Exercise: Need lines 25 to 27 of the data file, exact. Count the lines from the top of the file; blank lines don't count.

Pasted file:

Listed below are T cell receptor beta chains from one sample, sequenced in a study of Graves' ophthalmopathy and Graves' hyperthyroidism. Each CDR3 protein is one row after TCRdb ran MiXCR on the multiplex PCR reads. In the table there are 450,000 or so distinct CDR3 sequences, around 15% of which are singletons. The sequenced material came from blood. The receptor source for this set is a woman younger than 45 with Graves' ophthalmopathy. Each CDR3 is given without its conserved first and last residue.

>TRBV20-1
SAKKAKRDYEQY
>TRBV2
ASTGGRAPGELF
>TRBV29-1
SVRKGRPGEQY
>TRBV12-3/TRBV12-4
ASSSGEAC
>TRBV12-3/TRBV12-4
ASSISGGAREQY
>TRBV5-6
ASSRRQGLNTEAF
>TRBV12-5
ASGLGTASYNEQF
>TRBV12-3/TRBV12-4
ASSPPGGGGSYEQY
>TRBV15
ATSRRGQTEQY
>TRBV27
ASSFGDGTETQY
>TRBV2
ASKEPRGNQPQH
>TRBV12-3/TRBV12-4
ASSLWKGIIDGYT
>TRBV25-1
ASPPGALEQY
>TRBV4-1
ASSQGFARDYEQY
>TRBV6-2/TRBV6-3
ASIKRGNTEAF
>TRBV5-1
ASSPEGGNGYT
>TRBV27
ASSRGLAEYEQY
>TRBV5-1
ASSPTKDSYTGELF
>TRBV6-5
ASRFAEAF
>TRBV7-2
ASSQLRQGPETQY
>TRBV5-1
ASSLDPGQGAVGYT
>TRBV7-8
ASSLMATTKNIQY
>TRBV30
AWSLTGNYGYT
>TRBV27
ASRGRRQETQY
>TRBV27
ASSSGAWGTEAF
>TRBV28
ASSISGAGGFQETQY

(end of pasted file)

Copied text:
ASSLWKGIIDGYT
>TRBV25-1
ASPPGALEQY